|Date:||Sunday, May 01, 2005 6:30 PM|
|Cc:||Sean Wilkes; Eric Chen; Michael Segal; Prof. Allan Silver|
As an advocate for the return of ROTC to Columbia University, and a veteran of the armed forces who served honorably and openly as a gay man, I would like to ask that you give me more specifics on how Columbia University would better fight Don't Ask, Don't Tell by simply not having it on campus.
When you were a student at the college, did you ever fight against DADT? Did any of your friends have debates with other students about the policy of DADT? What sacrifices did you make as a student to end DADT? My point being, this issue of bringing ROTC back to campus has brought to the forefront DADT and its gross disregard for equality. Many students are more aware and have a greater understanding of this discrimination, and have joined with the idea of bringing ROTC back to campus in order to end DADT. They understand that it isn't enough to just ignore the issue, they must face it head on and fight this change from within the military itself.
Mike, I joined the Army as an infantry soldier in order to fight DADT. I succeed by making my fellow soldiers and commanding officers aware that a good soldier is not a monopoly owned solely by straight soldiers. While I appreciate the comments your shared about your friends in the military, I am not convinced that they speak for the entire military. I made changes, and I am sure that if your friends tried as well, they would be able to make changes as well. Have they even tried? And if so, share with me their stories. Look, change is never easy, but make no mistake, it is worth the sacrifices. Change begins with education, and education only comes through a willingness to sit down and discuss the issues, to face it head on. Simply saying we don't want ROTC here does little more than remove that willingness.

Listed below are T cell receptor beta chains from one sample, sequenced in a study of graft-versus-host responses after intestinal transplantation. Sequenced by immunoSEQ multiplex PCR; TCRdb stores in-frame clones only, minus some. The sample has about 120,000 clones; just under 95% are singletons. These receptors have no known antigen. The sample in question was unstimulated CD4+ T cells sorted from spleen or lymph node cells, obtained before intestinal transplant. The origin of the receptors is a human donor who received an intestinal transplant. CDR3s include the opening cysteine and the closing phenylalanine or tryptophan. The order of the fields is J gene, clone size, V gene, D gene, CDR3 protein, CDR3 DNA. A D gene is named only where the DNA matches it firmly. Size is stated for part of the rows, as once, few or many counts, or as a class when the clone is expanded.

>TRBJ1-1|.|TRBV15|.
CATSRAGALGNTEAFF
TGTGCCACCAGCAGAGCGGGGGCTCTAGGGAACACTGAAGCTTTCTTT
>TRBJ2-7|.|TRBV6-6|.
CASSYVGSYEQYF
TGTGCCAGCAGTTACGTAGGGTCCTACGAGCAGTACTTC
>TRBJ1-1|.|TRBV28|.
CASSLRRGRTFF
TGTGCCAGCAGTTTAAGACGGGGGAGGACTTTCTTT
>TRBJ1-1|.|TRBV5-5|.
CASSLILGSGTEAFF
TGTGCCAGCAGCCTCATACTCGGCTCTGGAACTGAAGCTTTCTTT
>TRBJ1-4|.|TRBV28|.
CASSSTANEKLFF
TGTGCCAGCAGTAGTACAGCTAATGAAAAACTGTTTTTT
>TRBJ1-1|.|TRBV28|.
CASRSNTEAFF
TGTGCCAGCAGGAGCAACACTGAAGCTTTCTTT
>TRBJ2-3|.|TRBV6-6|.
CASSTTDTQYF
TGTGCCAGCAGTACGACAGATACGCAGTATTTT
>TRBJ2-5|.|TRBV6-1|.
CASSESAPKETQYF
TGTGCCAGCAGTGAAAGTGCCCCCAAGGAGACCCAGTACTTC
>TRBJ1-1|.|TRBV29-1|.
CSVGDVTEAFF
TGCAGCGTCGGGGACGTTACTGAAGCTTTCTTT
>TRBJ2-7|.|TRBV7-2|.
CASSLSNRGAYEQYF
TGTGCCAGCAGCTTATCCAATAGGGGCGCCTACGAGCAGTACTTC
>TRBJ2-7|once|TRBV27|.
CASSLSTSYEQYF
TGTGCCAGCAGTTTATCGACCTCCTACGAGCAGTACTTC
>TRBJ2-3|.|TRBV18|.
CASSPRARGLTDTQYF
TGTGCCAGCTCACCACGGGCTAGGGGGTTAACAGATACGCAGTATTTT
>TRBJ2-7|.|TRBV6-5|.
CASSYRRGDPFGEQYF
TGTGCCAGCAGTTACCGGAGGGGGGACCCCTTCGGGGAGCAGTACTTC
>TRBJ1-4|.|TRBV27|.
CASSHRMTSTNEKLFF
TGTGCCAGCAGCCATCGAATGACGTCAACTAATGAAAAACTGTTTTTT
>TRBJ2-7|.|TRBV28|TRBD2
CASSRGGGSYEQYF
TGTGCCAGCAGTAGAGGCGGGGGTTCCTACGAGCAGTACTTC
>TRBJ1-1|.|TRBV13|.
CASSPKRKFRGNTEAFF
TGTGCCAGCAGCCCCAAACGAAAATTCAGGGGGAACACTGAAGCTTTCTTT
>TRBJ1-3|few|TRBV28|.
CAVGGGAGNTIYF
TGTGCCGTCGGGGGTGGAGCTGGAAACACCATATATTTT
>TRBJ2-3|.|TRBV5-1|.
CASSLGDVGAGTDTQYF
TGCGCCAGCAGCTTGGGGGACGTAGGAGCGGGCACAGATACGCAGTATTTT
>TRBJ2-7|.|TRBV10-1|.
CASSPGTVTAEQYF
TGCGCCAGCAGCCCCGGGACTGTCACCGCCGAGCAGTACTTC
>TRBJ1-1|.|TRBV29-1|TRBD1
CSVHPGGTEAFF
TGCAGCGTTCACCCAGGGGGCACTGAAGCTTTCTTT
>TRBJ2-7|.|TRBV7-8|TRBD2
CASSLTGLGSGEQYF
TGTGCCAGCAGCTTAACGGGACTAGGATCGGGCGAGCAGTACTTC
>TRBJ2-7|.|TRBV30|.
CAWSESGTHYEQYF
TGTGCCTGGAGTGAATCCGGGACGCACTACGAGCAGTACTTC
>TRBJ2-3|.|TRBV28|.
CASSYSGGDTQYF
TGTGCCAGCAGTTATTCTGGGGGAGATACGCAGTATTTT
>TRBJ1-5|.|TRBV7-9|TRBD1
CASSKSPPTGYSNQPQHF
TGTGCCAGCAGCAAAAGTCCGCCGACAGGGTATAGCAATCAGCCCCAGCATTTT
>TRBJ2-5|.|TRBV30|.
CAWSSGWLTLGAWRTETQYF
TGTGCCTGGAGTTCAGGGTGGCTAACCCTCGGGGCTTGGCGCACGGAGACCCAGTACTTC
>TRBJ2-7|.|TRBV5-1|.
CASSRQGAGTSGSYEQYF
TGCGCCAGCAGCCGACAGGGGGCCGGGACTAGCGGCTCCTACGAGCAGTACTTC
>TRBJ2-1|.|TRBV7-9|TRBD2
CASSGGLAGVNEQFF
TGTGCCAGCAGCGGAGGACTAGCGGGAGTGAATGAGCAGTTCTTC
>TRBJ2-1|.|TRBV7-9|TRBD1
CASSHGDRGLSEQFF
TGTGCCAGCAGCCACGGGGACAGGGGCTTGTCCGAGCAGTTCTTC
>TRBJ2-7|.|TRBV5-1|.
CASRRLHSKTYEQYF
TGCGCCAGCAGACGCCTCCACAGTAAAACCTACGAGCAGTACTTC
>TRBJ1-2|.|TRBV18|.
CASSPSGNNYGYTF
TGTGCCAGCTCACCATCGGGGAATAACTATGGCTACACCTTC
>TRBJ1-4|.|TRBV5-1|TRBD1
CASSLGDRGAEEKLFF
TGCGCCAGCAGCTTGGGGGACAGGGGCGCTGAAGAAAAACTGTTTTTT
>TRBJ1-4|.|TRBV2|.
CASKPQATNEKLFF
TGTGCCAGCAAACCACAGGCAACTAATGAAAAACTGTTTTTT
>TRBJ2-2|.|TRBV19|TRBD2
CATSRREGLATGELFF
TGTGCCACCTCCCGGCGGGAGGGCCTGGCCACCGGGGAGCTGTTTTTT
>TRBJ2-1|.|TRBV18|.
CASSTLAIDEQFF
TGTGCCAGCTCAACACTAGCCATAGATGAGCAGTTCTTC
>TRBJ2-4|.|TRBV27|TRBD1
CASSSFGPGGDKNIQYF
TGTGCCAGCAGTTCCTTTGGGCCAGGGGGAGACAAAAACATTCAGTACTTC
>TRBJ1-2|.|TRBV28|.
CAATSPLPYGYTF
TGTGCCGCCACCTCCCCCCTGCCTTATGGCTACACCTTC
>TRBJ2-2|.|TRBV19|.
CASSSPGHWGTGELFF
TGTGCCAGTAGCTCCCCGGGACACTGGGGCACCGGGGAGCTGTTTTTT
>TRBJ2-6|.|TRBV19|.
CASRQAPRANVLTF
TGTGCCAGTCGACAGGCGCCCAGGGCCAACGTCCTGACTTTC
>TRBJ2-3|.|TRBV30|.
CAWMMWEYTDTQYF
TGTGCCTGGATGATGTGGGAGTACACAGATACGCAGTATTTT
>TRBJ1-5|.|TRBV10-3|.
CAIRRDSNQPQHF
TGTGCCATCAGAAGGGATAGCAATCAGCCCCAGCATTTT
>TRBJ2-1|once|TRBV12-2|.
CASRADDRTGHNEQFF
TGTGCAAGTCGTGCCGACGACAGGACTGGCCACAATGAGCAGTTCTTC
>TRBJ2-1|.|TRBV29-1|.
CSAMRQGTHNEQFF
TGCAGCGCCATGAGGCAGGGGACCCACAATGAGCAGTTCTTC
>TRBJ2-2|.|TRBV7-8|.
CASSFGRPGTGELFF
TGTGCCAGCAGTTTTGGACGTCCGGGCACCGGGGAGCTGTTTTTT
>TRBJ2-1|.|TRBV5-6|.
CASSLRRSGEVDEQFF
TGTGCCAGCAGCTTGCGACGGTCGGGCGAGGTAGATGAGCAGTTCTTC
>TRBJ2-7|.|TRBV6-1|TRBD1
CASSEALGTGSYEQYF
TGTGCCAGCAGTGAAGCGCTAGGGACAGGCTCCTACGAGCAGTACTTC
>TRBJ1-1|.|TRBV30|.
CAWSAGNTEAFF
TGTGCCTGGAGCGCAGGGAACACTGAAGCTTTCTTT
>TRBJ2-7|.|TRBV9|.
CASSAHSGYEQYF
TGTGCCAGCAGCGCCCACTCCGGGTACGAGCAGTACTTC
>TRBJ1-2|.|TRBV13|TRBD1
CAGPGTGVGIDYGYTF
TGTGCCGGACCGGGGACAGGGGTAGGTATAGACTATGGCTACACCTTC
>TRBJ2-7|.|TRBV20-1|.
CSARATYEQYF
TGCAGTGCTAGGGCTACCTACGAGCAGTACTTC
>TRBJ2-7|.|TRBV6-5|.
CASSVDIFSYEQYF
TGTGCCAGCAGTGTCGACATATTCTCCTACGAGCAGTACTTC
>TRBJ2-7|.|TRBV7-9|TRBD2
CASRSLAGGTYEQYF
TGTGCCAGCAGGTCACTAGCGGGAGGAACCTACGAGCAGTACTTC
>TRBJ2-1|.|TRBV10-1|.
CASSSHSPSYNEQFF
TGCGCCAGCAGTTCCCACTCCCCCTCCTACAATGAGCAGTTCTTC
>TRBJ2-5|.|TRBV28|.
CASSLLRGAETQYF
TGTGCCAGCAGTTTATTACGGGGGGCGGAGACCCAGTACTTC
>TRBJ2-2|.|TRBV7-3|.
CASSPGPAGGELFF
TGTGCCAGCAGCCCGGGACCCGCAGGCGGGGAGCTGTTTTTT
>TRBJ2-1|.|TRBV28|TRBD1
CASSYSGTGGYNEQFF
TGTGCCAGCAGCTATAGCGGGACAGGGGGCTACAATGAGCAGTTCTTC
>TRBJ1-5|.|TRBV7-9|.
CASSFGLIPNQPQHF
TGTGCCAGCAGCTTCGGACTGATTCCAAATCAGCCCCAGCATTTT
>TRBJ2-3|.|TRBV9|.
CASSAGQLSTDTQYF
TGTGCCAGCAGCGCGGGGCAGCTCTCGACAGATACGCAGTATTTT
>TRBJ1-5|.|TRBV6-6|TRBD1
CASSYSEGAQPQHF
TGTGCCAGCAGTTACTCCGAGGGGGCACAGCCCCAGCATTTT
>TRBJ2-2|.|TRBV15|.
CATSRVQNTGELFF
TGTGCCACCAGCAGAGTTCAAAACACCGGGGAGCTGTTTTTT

I want nothing more than to get rid of DADT, and I sense from your letter that you feel the same way. You can help me accomplish that by bringing ROTC back to the campus. To simply say "I firmly believe that Columbia can be a stronger force for change in the military by refusing to participate in the program" without so much as a hint of a better solution is, in my opinion, strengthening the military policy on DADT.
I await your response.
General Studies, 2007